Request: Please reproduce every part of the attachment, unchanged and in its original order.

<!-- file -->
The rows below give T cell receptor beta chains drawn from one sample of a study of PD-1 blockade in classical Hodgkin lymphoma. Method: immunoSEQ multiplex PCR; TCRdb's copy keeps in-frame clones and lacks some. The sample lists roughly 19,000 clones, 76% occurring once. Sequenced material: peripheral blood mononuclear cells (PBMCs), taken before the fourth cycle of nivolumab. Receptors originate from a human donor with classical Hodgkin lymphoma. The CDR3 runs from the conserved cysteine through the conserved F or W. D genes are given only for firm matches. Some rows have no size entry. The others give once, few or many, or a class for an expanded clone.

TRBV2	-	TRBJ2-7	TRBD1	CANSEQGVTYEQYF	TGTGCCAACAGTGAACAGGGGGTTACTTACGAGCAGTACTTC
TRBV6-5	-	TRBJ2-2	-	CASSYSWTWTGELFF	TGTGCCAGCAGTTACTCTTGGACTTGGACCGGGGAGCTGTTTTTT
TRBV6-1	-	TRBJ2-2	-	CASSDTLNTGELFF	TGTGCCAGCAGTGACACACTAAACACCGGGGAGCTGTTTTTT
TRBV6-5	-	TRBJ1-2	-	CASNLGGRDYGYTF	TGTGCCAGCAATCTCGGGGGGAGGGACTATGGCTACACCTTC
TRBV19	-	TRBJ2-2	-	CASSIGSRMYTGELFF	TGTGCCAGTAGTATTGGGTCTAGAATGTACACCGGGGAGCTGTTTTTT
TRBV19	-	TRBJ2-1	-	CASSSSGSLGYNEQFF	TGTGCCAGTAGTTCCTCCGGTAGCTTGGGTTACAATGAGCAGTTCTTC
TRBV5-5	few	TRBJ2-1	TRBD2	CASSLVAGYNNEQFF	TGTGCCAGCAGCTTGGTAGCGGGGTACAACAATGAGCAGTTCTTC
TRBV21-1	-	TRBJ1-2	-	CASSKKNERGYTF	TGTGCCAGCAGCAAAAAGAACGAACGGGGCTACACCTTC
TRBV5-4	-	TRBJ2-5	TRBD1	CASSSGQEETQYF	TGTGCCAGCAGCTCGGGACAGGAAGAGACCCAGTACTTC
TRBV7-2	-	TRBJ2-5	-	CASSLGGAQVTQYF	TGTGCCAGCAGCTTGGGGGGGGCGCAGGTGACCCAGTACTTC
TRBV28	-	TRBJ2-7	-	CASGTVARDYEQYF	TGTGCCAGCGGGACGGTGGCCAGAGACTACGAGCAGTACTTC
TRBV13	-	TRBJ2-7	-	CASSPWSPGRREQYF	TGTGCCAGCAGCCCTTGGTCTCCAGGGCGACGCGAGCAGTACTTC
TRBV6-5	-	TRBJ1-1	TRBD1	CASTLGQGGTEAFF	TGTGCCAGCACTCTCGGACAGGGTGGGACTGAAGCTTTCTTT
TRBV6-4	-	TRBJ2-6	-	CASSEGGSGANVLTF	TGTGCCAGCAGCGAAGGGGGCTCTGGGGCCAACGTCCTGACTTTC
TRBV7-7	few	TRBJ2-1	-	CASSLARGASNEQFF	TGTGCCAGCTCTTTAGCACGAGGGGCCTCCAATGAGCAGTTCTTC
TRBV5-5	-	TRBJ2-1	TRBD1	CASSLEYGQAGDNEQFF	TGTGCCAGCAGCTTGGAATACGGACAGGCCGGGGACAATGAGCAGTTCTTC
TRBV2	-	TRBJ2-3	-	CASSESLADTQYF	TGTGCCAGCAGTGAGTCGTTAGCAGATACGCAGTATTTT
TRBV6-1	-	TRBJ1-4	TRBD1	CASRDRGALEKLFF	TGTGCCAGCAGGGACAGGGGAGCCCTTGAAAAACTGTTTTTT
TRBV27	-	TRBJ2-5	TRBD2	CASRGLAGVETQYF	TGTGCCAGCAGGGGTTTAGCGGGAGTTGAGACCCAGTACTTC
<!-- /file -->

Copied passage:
The rows below give T cell receptor beta chains drawn from one sample of a study of PD-1 blockade in classical Hodgkin lymphoma. Method: immunoSEQ multiplex PCR; TCRdb's copy keeps in-frame clones and lacks some. The sample lists roughly 19,000 clones, 76% occurring once. Sequenced material: peripheral blood mononuclear cells (PBMCs), taken before the fourth cycle of nivolumab. Receptors originate from a human donor with classical Hodgkin lymphoma. The CDR3 runs from the conserved cysteine through the conserved F or W. D genes are given only for firm matches. Some rows have no size entry. The others give once, few or many, or a class for an expanded clone.

TRBV2	-	TRBJ2-7	TRBD1	CANSEQGVTYEQYF	TGTGCCAACAGTGAACAGGGGGTTACTTACGAGCAGTACTTC
TRBV6-5	-	TRBJ2-2	-	CASSYSWTWTGELFF	TGTGCCAGCAGTTACTCTTGGACTTGGACCGGGGAGCTGTTTTTT
TRBV6-1	-	TRBJ2-2	-	CASSDTLNTGELFF	TGTGCCAGCAGTGACACACTAAACACCGGGGAGCTGTTTTTT
TRBV6-5	-	TRBJ1-2	-	CASNLGGRDYGYTF	TGTGCCAGCAATCTCGGGGGGAGGGACTATGGCTACACCTTC
TRBV19	-	TRBJ2-2	-	CASSIGSRMYTGELFF	TGTGCCAGTAGTATTGGGTCTAGAATGTACACCGGGGAGCTGTTTTTT
TRBV19	-	TRBJ2-1	-	CASSSSGSLGYNEQFF	TGTGCCAGTAGTTCCTCCGGTAGCTTGGGTTACAATGAGCAGTTCTTC
TRBV5-5	few	TRBJ2-1	TRBD2	CASSLVAGYNNEQFF	TGTGCCAGCAGCTTGGTAGCGGGGTACAACAATGAGCAGTTCTTC
TRBV21-1	-	TRBJ1-2	-	CASSKKNERGYTF	TGTGCCAGCAGCAAAAAGAACGAACGGGGCTACACCTTC
TRBV5-4	-	TRBJ2-5	TRBD1	CASSSGQEETQYF	TGTGCCAGCAGCTCGGGACAGGAAGAGACCCAGTACTTC
TRBV7-2	-	TRBJ2-5	-	CASSLGGAQVTQYF	TGTGCCAGCAGCTTGGGGGGGGCGCAGGTGACCCAGTACTTC
TRBV28	-	TRBJ2-7	-	CASGTVARDYEQYF	TGTGCCAGCGGGACGGTGGCCAGAGACTACGAGCAGTACTTC
TRBV13	-	TRBJ2-7	-	CASSPWSPGRREQYF	TGTGCCAGCAGCCCTTGGTCTCCAGGGCGACGCGAGCAGTACTTC
TRBV6-5	-	TRBJ1-1	TRBD1	CASTLGQGGTEAFF	TGTGCCAGCACTCTCGGACAGGGTGGGACTGAAGCTTTCTTT
TRBV6-4	-	TRBJ2-6	-	CASSEGGSGANVLTF	TGTGCCAGCAGCGAAGGGGGCTCTGGGGCCAACGTCCTGACTTTC
TRBV7-7	few	TRBJ2-1	-	CASSLARGASNEQFF	TGTGCCAGCTCTTTAGCACGAGGGGCCTCCAATGAGCAGTTCTTC
TRBV5-5	-	TRBJ2-1	TRBD1	CASSLEYGQAGDNEQFF	TGTGCCAGCAGCTTGGAATACGGACAGGCCGGGGACAATGAGCAGTTCTTC
TRBV2	-	TRBJ2-3	-	CASSESLADTQYF	TGTGCCAGCAGTGAGTCGTTAGCAGATACGCAGTATTTT
TRBV6-1	-	TRBJ1-4	TRBD1	CASRDRGALEKLFF	TGTGCCAGCAGGGACAGGGGAGCCCTTGAAAAACTGTTTTTT
TRBV27	-	TRBJ2-5	TRBD2	CASRGLAGVETQYF	TGTGCCAGCAGGGGTTTAGCGGGAGTTGAGACCCAGTACTTC